My Own Memories of Being Bullied
It is hard not to think back to my own childhood when, for two terrible years, I was made miserable by three girls: Michelle, Sandy, and Susan. It started in second grade, for no reason at all except that, like Annabelle, I was an introvert who liked to draw, look at books, and daydream.
I did not get invited to birthday parties or sleepovers. I was not picked for recess kickball teams or jump-rope competitions. "This will make you a stronger adult," my mother used to tell me. "You're more independent and learning ways to entertain yourself." But all I wanted was for Michelle to turn her big blue eyes on me and ask me to her house after school or to play jacks with her. Just once.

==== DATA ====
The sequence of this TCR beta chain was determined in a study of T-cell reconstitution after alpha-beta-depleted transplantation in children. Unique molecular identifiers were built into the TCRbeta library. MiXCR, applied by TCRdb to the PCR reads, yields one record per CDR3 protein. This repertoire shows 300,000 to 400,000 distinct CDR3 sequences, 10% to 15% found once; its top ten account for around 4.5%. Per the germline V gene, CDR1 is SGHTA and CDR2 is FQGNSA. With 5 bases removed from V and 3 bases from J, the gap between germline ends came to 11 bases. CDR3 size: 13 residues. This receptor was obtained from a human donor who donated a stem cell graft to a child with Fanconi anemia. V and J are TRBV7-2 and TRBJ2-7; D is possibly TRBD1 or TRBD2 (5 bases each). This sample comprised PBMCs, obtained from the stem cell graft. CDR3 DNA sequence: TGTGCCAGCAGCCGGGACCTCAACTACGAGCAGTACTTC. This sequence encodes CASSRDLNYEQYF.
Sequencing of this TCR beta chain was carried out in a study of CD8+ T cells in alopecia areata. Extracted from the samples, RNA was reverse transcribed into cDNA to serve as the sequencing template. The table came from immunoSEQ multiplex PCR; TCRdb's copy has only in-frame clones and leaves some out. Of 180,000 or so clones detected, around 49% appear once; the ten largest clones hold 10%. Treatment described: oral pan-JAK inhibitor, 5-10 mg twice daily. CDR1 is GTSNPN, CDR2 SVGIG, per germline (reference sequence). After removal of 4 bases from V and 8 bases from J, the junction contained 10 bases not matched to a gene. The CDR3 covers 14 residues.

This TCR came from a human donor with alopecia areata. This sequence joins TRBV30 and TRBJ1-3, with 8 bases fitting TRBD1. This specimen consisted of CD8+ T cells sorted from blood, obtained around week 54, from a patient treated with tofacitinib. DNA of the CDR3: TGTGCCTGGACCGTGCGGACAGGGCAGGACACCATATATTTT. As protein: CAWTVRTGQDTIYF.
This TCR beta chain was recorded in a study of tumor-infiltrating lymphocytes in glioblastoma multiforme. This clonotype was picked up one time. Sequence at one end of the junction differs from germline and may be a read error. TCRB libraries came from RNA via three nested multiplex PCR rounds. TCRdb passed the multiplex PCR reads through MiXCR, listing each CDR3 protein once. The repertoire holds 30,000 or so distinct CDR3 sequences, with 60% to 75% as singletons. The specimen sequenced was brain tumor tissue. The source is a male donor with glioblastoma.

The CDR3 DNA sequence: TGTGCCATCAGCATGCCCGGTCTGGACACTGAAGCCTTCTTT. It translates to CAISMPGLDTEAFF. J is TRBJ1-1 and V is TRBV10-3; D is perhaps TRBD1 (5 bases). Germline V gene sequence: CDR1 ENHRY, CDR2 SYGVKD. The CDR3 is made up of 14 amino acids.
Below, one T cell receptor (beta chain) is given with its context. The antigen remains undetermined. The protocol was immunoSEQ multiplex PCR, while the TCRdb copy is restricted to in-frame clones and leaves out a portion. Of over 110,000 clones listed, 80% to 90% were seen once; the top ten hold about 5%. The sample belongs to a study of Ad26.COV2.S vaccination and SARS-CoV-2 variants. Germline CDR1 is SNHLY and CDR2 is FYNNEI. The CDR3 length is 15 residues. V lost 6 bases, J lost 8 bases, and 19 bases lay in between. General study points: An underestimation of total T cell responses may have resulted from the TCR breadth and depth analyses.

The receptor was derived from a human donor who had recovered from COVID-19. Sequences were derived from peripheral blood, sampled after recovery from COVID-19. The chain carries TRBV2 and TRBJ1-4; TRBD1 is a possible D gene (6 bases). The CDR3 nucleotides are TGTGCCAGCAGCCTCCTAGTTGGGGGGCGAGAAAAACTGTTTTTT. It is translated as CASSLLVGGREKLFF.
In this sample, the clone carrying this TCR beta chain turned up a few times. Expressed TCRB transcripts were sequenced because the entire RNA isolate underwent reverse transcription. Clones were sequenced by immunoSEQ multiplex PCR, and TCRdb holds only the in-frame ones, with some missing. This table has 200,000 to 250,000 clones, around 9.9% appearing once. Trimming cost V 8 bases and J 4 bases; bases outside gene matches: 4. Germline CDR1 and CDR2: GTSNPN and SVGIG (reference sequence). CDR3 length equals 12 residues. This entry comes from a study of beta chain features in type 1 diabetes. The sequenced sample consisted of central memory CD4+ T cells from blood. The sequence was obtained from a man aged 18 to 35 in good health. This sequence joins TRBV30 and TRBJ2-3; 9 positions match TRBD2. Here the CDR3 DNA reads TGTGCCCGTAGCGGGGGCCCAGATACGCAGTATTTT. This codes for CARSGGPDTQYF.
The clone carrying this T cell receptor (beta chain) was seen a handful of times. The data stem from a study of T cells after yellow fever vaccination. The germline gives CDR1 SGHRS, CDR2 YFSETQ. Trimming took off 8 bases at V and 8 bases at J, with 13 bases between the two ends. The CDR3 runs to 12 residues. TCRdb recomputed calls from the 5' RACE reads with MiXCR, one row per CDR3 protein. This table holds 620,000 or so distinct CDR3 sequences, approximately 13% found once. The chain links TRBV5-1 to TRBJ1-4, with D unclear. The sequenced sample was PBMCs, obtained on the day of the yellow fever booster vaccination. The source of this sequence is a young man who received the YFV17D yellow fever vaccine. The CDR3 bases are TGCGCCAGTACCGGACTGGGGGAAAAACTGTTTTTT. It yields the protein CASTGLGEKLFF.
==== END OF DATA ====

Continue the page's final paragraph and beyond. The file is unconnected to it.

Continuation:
For my eighth birthday, my mother decided to throw me a party and invite my tormenters. To my surprise, they accepted. On a December Saturday, my snowman cake with its licorice grin on the table, we waited for them to arrive. And we waited. And we waited. After an hour, my mother called each of the girls' mothers, only to be told they didn't even know there was a party.
Michelle moved away that summer, and without her leadership the others disbanded. I became unimportant, I suppose. Whatever the reason, I was left alone and soon enough went to middle school, where I immediately made friends. Before I knew it, I was practically popular. I walked up and down the mall every Saturday with a gaggle of girls. I had boys calling me. But I admit now that the sting never left me. It is with me still.